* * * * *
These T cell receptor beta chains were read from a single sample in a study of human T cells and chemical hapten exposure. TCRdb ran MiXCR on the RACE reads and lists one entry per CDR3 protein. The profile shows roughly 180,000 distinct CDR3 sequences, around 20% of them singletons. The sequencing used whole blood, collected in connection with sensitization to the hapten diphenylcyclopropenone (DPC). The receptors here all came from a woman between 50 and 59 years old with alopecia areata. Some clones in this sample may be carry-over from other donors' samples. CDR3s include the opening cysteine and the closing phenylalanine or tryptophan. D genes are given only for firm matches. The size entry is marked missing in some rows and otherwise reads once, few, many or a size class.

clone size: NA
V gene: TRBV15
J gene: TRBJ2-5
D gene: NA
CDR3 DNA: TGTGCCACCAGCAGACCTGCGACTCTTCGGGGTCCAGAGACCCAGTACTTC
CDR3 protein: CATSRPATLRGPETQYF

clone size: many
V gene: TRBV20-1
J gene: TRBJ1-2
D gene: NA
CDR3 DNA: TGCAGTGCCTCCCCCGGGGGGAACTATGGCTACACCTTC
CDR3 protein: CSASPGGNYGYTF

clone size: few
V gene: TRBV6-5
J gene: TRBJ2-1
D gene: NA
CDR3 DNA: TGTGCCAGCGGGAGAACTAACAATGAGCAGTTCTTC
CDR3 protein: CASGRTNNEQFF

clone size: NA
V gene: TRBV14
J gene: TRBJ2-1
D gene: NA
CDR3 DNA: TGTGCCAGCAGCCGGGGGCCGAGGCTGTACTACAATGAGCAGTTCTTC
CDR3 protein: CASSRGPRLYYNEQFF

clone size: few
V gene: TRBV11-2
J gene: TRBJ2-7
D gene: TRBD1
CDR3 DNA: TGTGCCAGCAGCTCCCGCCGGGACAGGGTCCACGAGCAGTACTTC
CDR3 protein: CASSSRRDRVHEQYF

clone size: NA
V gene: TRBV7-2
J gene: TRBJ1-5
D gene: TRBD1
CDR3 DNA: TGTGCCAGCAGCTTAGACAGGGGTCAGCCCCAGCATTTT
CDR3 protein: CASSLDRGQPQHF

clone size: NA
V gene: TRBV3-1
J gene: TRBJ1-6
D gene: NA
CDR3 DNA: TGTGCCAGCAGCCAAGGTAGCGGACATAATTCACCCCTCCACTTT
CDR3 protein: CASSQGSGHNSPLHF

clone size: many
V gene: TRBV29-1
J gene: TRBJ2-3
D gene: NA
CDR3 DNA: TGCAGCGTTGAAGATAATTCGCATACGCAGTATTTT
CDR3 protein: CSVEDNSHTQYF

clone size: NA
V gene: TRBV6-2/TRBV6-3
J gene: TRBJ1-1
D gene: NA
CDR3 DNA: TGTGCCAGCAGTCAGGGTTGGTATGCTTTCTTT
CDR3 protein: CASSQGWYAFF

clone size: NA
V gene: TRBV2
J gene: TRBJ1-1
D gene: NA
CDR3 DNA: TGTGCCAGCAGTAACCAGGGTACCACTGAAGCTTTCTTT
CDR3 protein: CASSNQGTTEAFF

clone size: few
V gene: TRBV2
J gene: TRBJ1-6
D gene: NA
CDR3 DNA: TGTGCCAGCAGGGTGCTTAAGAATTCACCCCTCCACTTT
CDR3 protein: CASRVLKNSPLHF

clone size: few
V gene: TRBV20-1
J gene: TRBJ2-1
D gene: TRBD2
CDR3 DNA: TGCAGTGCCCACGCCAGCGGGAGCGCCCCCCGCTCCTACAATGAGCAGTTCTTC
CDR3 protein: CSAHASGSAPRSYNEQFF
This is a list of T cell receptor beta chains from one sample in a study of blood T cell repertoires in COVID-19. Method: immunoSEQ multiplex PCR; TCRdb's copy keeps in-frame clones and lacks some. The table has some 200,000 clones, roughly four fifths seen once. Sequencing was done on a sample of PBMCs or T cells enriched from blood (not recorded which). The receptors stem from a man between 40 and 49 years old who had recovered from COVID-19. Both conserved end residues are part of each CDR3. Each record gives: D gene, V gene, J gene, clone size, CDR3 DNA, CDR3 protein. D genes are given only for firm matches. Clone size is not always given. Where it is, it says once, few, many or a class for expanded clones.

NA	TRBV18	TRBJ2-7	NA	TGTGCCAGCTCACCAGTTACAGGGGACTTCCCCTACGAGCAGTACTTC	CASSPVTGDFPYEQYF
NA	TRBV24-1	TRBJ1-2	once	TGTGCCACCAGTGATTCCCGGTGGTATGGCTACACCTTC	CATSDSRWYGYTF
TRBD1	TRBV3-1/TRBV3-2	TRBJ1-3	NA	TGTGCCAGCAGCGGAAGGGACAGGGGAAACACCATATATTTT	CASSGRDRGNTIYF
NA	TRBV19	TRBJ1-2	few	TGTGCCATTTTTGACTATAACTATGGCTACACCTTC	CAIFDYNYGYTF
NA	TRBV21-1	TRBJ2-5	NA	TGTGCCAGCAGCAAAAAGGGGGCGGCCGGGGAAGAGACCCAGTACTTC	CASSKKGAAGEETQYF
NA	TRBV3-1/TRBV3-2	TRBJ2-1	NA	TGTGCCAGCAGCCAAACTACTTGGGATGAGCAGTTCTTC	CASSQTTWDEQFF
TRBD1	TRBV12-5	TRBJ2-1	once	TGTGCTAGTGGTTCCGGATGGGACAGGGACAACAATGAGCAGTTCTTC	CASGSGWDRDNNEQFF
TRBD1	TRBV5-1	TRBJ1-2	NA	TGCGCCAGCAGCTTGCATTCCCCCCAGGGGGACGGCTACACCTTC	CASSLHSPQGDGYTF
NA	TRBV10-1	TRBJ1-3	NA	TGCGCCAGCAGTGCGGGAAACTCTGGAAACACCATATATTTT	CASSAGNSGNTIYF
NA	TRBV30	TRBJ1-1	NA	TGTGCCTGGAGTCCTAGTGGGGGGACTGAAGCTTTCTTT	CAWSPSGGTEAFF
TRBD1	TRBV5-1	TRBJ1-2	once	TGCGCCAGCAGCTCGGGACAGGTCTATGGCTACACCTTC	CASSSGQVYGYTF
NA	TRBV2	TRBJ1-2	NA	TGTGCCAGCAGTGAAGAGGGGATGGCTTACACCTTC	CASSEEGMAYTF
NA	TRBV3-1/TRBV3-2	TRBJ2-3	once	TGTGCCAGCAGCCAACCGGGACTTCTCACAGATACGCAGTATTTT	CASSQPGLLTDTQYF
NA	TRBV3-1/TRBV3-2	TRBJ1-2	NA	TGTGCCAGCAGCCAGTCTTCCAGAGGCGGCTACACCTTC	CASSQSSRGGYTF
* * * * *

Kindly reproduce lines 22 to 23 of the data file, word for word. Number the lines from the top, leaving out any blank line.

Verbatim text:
J gene: TRBJ2-1
D gene: NA